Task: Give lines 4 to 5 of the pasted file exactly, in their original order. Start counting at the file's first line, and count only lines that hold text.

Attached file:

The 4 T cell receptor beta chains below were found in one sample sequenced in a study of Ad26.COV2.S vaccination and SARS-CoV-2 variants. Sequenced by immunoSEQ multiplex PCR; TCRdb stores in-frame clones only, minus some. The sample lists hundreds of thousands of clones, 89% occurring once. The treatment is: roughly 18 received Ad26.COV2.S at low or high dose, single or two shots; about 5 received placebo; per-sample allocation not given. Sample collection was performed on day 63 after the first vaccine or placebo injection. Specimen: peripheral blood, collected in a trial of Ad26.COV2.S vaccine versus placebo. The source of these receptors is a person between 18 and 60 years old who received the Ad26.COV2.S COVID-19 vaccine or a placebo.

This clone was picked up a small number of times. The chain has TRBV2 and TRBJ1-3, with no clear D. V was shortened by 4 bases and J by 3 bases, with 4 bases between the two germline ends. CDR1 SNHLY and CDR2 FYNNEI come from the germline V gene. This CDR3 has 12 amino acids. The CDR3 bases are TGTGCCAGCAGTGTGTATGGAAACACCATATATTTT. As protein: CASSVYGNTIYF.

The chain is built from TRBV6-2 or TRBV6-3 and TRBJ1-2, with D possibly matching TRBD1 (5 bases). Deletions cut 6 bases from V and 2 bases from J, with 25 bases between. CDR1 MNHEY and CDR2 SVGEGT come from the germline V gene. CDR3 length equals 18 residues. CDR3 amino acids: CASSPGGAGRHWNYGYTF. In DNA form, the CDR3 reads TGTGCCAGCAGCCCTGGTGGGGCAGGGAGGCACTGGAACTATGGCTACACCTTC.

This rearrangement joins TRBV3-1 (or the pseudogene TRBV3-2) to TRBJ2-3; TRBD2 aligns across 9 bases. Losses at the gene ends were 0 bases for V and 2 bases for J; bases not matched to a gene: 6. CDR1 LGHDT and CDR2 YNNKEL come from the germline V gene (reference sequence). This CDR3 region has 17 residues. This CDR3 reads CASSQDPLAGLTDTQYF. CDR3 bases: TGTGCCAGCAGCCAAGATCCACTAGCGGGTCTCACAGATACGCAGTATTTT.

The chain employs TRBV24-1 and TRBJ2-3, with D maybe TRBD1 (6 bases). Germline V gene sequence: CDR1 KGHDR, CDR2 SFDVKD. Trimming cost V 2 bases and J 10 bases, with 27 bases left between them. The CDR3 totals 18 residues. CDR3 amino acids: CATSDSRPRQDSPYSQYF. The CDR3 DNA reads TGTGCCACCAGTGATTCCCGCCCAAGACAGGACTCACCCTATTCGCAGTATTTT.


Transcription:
This rearrangement joins TRBV3-1 (or the pseudogene TRBV3-2) to TRBJ2-3; TRBD2 aligns across 9 bases. Losses at the gene ends were 0 bases for V and 2 bases for J; bases not matched to a gene: 6. CDR1 LGHDT and CDR2 YNNKEL come from the germline V gene (reference sequence). This CDR3 region has 17 residues. This CDR3 reads CASSQDPLAGLTDTQYF. CDR3 bases: TGTGCCAGCAGCCAAGATCCACTAGCGGGTCTCACAGATACGCAGTATTTT.

The chain employs TRBV24-1 and TRBJ2-3, with D maybe TRBD1 (6 bases). Germline V gene sequence: CDR1 KGHDR, CDR2 SFDVKD. Trimming cost V 2 bases and J 10 bases, with 27 bases left between them. The CDR3 totals 18 residues. CDR3 amino acids: CATSDSRPRQDSPYSQYF. The CDR3 DNA reads TGTGCCACCAGTGATTCCCGCCCAAGACAGGACTCACCCTATTCGCAGTATTTT.